This is supposed to be part of my photo challenge titled Pick a Word that I run every month of the year and now it is time for December.

December, the most challenging month, is the time of year when I am more introspective than usual. The work and chores triple and and everyone around thinks only about partying and what to drink and eat. Not in my household though, thankfully, and the fact that I have been temporarily removed from insensitive office environment has made my professional life easier.

Still, why do I sound as if I am bitching? Because I am.

Today I went to one of the sites (a new and one of many locations in Zagreb) of the 4-week Christmas market, a festival of flashy lights, white kiosks offering greasy food and spirits in many forms. Apparently, you need liquor to keep your spirits up and survive holidays.

If I dislike the commercial aspect of Christmas time so much why do I go to such places, you may ask…. Usually, I don’t. But today, foolish and credulous as I am, I went to see what the students and professors of the Art Academy in collaboration with the city officials chose to put in their park inviting people to linger (and to accumulate more rubbish that later on the city government will have difficulty to dispose of).

(Now I wish I had taken photos to show you the disgrace of the site that people were queuing in hours to see on the first day of the food/drink binging festival. I went there in broad daylight to “assess“ the site, without the distraction of crowds and with the kiosks closed.

I went there “hungry” not for the spirit of Christmas, for Christ’s sake I am not a child, but for some inspiration, to see beauty, to see human spirit beat consumerism, and all I saw were some ridiculous installations hoovering over three or four sculptures that had always been in that park (no Christmas surprise there), but now they were covered in dog (and I hate to think whose else’s) pee.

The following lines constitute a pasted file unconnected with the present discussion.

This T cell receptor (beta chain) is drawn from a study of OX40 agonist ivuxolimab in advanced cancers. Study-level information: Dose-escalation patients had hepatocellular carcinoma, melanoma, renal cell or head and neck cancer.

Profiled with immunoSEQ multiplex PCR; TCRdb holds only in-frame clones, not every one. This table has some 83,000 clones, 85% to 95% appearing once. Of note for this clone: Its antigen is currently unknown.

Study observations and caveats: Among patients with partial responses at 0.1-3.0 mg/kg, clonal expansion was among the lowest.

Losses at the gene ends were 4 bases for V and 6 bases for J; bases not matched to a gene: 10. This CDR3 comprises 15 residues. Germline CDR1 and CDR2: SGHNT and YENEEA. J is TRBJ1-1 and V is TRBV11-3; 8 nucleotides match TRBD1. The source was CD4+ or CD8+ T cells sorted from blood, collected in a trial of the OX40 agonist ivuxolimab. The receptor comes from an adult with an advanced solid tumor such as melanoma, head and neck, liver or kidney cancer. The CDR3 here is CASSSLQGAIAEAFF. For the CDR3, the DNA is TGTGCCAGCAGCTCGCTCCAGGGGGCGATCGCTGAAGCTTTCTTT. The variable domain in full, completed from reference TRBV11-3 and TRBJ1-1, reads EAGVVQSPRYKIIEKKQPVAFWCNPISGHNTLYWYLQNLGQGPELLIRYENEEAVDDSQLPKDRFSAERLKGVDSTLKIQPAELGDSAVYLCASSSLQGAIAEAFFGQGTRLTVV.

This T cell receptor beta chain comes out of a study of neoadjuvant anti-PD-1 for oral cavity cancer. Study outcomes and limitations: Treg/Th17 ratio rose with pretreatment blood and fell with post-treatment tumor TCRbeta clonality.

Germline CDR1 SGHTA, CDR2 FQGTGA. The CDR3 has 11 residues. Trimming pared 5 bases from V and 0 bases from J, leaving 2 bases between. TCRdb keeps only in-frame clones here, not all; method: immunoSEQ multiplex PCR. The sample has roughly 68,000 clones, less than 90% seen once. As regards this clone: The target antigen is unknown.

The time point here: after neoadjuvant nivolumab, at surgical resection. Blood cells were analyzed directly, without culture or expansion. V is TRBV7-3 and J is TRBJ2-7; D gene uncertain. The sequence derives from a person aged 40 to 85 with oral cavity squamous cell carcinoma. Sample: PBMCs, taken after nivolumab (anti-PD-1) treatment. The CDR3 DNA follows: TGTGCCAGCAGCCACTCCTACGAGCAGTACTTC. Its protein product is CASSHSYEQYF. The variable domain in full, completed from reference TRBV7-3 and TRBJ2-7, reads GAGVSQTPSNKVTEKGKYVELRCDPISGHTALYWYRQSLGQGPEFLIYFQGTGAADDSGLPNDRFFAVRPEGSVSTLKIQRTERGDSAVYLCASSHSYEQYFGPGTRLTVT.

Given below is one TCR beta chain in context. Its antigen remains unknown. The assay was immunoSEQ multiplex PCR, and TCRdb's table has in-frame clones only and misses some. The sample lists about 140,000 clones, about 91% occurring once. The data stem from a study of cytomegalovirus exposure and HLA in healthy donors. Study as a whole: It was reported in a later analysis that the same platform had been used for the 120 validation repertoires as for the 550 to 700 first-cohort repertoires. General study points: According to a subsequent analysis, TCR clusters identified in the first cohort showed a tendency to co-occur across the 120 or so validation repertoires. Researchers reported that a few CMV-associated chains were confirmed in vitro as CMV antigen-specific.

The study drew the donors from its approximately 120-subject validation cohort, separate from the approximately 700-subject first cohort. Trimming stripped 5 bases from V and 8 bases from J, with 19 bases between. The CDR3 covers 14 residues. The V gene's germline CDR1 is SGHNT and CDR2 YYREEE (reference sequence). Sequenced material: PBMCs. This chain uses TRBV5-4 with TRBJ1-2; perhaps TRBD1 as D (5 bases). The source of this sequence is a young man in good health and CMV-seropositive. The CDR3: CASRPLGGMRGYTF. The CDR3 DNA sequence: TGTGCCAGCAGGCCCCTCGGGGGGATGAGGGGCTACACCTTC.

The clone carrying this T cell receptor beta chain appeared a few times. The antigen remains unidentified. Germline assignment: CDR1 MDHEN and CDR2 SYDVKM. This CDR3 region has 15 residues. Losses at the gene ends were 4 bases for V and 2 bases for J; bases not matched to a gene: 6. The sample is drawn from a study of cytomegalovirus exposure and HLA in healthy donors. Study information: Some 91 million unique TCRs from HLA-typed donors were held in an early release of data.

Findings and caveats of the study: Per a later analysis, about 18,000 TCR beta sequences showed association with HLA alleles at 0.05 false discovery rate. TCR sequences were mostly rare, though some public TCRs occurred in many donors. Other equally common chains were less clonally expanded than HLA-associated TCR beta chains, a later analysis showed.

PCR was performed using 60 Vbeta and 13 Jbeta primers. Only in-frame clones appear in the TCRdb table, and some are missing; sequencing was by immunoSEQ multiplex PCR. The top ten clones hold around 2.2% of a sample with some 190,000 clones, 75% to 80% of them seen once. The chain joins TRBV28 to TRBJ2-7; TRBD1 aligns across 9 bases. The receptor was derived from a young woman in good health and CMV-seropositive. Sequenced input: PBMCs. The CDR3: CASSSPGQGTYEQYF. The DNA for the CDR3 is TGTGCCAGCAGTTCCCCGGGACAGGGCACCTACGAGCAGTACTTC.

What I am trying to say…. is that if you belong to one of those places whose government decided to close Christmas markets in order to slow down the effects of the pandemic, and you feel awful about that, you don’t have my sympathy. The only way I could feel sorry for you is if your livelihood depended on the goods that you were going to sell there.

Otherwise, if you can’t find joy inside you, no amount of turkey or booze will bring it to you.

With this deliberation off my chest, I am still going to challenge you…. this time with the photos and the assigned words that celebrate children and the child in each and every one of you.

Good health, peace and joy to you all!









  1. I really relate to what you said about Christmas and I’m saving this quote from you: “if you can’t find joy inside you, no amount of turkey or booze will bring it to you”. So very, very true. I wish you quiet joy and love this wintertide…and a spark of inspiration because your posts inspire me and many others.

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  2. Dear Paula. I appreciate your raw, authentic candor in your narrative! A big round of applause and thanks for your very honest sentiment. I refuse to live my own life according to the whims and peer-pressure of an arbitrary Hallmark Card-dictated calendar. Your commentary was very well said, honest, and true. Plus I adore your photos! Best, Babsje

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  3. Your comments were well said, especially the quote “if you can’t find joy inside you, no amount of turkey or booze will bring it to you”….. Best wishes, Sue

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  4. I do relate to your words and feelings about humankind and the need to have a trashy time of year. Getting away from that office is a godsend for you. I am sure you are much better mentally and physically. This year I haven’t spent much on gifts for those I love and have wrapped them in tea towels with string. Except the 5 year old who adores ripping paper. I shall be back later to contemplate your fabulous words that are challenging. I wish I had a photo of you to use for befriending. Hope you can have a wonderful time. Much love 🥰💕